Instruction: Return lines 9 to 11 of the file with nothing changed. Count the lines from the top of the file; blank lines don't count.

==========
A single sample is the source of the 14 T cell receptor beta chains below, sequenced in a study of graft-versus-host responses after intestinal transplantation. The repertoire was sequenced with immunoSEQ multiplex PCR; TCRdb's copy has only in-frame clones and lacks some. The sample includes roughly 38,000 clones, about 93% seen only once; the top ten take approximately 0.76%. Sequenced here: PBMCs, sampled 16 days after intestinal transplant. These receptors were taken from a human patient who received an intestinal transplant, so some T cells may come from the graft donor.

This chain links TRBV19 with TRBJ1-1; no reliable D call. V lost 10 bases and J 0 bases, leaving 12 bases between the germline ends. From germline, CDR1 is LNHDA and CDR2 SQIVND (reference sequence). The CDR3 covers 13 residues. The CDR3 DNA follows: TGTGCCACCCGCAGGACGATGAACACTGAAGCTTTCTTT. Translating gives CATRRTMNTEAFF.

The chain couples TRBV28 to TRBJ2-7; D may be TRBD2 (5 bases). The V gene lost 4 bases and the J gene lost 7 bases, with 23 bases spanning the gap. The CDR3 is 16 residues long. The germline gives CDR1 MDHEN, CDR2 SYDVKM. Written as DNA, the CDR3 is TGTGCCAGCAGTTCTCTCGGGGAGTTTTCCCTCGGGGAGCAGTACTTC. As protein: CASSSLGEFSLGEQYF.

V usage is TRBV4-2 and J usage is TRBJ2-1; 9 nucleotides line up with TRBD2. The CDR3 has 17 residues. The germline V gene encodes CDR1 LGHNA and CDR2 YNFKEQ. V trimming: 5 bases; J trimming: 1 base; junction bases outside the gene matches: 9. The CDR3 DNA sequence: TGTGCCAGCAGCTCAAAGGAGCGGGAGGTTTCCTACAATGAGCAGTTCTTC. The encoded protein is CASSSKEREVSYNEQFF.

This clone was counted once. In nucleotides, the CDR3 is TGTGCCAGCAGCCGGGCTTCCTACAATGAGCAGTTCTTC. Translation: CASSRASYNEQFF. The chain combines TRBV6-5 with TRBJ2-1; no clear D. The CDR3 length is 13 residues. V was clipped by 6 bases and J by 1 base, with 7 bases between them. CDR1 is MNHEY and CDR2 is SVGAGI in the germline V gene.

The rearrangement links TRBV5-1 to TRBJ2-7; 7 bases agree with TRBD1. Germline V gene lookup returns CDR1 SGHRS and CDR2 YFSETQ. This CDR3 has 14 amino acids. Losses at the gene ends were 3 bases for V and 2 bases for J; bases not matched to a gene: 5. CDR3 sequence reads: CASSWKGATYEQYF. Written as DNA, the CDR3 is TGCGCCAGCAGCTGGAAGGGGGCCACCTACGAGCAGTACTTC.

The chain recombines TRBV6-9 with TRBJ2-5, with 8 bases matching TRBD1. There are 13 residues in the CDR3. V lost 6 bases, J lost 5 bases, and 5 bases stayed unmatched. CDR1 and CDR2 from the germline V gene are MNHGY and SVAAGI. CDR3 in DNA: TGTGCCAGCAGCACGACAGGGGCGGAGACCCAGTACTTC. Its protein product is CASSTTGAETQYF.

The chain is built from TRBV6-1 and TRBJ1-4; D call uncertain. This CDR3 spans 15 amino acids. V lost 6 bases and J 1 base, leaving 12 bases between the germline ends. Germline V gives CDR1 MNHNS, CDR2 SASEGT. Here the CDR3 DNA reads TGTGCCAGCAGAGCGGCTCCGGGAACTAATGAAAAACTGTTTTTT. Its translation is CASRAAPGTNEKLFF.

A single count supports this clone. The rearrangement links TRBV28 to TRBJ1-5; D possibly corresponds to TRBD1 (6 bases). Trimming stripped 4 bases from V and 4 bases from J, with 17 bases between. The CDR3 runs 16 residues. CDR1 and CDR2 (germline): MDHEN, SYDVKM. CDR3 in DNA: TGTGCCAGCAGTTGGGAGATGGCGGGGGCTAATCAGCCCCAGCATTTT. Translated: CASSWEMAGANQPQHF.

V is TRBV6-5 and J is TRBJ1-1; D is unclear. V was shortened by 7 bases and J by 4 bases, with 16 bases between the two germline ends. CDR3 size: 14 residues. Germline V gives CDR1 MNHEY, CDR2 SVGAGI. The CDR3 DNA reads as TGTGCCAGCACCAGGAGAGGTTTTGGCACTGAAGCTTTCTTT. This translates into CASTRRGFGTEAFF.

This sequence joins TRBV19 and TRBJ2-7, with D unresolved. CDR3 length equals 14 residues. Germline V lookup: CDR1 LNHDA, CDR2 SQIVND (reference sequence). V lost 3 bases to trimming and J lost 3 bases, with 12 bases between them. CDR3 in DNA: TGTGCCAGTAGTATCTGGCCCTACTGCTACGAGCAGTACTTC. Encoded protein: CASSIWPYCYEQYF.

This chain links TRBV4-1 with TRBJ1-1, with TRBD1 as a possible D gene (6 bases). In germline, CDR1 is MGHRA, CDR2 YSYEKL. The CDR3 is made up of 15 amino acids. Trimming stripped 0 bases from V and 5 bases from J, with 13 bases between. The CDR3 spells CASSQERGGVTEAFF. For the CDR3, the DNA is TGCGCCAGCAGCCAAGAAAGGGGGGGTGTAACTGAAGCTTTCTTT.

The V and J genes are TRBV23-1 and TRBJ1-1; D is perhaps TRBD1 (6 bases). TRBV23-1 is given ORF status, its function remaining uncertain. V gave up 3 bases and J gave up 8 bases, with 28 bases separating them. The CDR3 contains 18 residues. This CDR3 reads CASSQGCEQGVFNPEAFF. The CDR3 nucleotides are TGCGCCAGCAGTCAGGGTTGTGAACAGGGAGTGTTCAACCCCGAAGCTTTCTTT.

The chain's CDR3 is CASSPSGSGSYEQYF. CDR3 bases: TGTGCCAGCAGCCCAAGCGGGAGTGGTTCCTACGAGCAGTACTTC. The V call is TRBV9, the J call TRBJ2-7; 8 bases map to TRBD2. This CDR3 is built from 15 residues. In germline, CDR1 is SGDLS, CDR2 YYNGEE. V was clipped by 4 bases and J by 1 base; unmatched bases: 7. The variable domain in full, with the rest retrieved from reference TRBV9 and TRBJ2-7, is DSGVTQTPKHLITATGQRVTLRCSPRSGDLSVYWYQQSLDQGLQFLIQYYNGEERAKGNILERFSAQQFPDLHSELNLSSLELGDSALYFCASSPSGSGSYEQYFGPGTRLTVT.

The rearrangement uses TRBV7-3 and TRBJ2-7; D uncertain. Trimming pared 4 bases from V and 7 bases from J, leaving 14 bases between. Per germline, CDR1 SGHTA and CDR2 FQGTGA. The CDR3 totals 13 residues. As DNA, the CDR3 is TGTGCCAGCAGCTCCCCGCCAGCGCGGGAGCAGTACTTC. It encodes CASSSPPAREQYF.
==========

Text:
A single count supports this clone. The rearrangement links TRBV28 to TRBJ1-5; D possibly corresponds to TRBD1 (6 bases). Trimming stripped 4 bases from V and 4 bases from J, with 17 bases between. The CDR3 runs 16 residues. CDR1 and CDR2 (germline): MDHEN, SYDVKM. CDR3 in DNA: TGTGCCAGCAGTTGGGAGATGGCGGGGGCTAATCAGCCCCAGCATTTT. Translated: CASSWEMAGANQPQHF.

V is TRBV6-5 and J is TRBJ1-1; D is unclear. V was shortened by 7 bases and J by 4 bases, with 16 bases between the two germline ends. CDR3 size: 14 residues. Germline V gives CDR1 MNHEY, CDR2 SVGAGI. The CDR3 DNA reads as TGTGCCAGCACCAGGAGAGGTTTTGGCACTGAAGCTTTCTTT. This translates into CASTRRGFGTEAFF.

This sequence joins TRBV19 and TRBJ2-7, with D unresolved. CDR3 length equals 14 residues. Germline V lookup: CDR1 LNHDA, CDR2 SQIVND (reference sequence). V lost 3 bases to trimming and J lost 3 bases, with 12 bases between them. CDR3 in DNA: TGTGCCAGTAGTATCTGGCCCTACTGCTACGAGCAGTACTTC. Encoded protein: CASSIWPYCYEQYF.